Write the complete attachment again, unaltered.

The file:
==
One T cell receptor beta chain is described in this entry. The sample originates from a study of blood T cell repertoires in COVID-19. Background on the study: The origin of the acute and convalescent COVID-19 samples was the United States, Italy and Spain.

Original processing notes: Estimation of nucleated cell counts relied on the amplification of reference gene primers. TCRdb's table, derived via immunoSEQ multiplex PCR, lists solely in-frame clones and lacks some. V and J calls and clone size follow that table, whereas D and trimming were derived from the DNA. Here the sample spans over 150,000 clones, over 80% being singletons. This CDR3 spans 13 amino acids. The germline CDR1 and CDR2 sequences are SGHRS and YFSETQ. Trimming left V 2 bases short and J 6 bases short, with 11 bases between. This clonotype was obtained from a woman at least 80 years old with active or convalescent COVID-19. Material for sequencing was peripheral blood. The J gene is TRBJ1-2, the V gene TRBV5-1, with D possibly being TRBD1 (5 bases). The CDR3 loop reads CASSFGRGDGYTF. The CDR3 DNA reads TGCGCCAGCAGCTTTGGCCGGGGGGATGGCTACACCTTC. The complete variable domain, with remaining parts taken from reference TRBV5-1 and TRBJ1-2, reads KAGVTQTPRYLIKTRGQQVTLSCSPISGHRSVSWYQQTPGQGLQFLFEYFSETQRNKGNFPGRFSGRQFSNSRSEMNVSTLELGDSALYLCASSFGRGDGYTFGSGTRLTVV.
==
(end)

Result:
One T cell receptor beta chain is described in this entry. The sample originates from a study of blood T cell repertoires in COVID-19. Background on the study: The origin of the acute and convalescent COVID-19 samples was the United States, Italy and Spain.

Original processing notes: Estimation of nucleated cell counts relied on the amplification of reference gene primers. TCRdb's table, derived via immunoSEQ multiplex PCR, lists solely in-frame clones and lacks some. V and J calls and clone size follow that table, whereas D and trimming were derived from the DNA. Here the sample spans over 150,000 clones, over 80% being singletons. This CDR3 spans 13 amino acids. The germline CDR1 and CDR2 sequences are SGHRS and YFSETQ. Trimming left V 2 bases short and J 6 bases short, with 11 bases between. This clonotype was obtained from a woman at least 80 years old with active or convalescent COVID-19. Material for sequencing was peripheral blood. The J gene is TRBJ1-2, the V gene TRBV5-1, with D possibly being TRBD1 (5 bases). The CDR3 loop reads CASSFGRGDGYTF. The CDR3 DNA reads TGCGCCAGCAGCTTTGGCCGGGGGGATGGCTACACCTTC. The complete variable domain, with remaining parts taken from reference TRBV5-1 and TRBJ1-2, reads KAGVTQTPRYLIKTRGQQVTLSCSPISGHRSVSWYQQTPGQGLQFLFEYFSETQRNKGNFPGRFSGRQFSNSRSEMNVSTLELGDSALYLCASSFGRGDGYTFGSGTRLTVV.